“Wherever we are, we can train as a warrior.  The practices of meditation, loving-kindness, compassion, joy, and equinimity are our tools.  With the help of these practices, we can uncover the soft spot of bodhichitta, the tenderness of the awakened heart.  We will find that tenderness in sorrow and in gratitude.  We will find it behind the hardness of rage and in the shakiness of fear.  It is available in loneliness as well as in kindness.  

Many of us prefer practices that will not cause discomfort, yet at the same time we want to be healed.  But bodhichitta training doesn’t work that way.  A warrior accepts that we can never know what will happen to us next.  We can try to control the uncontrollable by looking for security and predictability, always hoping to be comfortable and safe.  But the truth is that we can never avoid uncertainty.  This not knowing is part of the adventure, and it’s always what makes us afraid.  

Bodhichitta training offers no promise of happy endings.  Rather this “I” who wants to find security — who wants something to hold on to — can finally learn to grow up.  The central question of a warrior’s training is not how we avoid uncertainty and fear but how we relate to discomfort.  How do we practice with difficulty, with our emotions, with the unpredictable encounters of an ordinary day?”
Pema Chodron

I haven’t written any posts since November, when my dear friend Emily Squires was in the hospital.  Sadly, she died a few days later.

I just haven’t had the heart to write anything because the fall was so bleak and I’m still struggling to get through the days.  I miss Em and life feels so uncertain. This morning, I had to read some Pema Chodron to be reminded that this is just the part of life that is real – that we do live in uncertainty and we always will.

When I fight my sadness, it always seems to dig in deeper, so I will try to sit with it.  It’s a bleak January day.  We went through Hurricane Sandy (which isn’t over for thousands of people whose homes were destroyed.)  We saw a horrible school shooting and still there is a battle over gun control.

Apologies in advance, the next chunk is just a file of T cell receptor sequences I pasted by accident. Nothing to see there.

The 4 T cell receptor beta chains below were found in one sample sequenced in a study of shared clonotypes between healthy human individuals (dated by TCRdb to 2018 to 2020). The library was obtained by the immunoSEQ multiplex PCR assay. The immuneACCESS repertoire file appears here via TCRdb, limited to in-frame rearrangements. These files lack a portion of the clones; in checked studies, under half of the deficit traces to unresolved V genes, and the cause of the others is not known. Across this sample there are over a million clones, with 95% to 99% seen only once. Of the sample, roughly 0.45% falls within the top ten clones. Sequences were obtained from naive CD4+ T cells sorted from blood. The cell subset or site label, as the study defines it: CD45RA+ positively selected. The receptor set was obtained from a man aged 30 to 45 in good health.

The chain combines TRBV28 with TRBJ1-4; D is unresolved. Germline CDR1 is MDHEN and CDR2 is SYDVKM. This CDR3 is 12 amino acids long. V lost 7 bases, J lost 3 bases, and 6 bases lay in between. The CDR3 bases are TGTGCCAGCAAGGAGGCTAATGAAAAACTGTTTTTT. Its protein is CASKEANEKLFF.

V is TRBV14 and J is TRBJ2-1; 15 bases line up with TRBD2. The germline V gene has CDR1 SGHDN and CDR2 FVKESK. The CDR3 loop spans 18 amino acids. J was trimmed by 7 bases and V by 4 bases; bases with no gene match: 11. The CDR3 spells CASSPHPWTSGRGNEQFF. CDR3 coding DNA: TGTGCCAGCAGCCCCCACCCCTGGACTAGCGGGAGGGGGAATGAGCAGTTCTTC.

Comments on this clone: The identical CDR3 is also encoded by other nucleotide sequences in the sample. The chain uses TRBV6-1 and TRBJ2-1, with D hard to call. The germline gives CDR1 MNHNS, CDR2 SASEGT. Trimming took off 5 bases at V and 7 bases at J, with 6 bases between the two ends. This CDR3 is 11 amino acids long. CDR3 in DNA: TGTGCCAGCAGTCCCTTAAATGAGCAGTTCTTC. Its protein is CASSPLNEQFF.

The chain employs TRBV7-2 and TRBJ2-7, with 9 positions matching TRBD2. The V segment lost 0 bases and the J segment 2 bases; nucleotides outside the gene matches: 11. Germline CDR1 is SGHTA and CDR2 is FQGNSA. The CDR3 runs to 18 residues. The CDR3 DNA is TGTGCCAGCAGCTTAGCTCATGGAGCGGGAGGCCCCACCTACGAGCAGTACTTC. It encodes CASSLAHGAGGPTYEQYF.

I’m sitting with sadness this morning and I’m trying not to fight it.  I know this too shall pass and that I have so much to be grateful for.  Emily is no longer with us and that is truly sad.  I just had a thought though, to call a mutual friend this morning, who is probably also missing Emily.

It’s hard to lose someone you love and I loved Emily.  I’m watching my dog, Lucy, falling apart.  She is 17 now.  I’m not sure of the future, but then who is?  I wish for happy endings, but if I’m to be a real warrior, I guess I have to accept that there is no promise of happy endings, just this moment, and growing up and relating to discomfort.

“How do we practice with difficulty, with our emotions, with the unpredictable encounters of an ordinary day.” 

4 Thoughts on “The path of the bodhisattva-warrior

  1. I’m sorry for your loss. I recently lost my sister. But thank you for this post. I’m not sure how, but it is reassuring.

  2. Bill, I am so sorry for your loss. It’s so hard to lose someone you love…I loved Em like a sister.

    I don’t know why I find Pema Chodron’s writings so comforting, but I do. It just feels very real.

  3. So glad to see you are writing again, Robin. I love Pema’s writings because she speaks a truth I often forget and need to be reminded of in the moment. Thanks for picking the perfect moment for a reminder.

    I’m so sorry for your loss. Losing dear friends can feel unbearable and yet we continue to astound ourselves and keep bearing the loss.

    When I think of the people whom I’ve dearly loved and who are no longer embodied I can feel comfort in remembering that our shared love has not died. Of course that works on a good day. On a bad day. I just have to sit with my painful feelings and patiently wait for the next feeling to arise.

    Sitting with you, three thousand miles away…

  4. Thanks, Judith. It’s always great to hear from you and read your comments. I really appreciate it.

    Yes, sitting with the feelings is not easy, but it does seem to work. I used to always try to stuff them down and that doesn’t really help anything!

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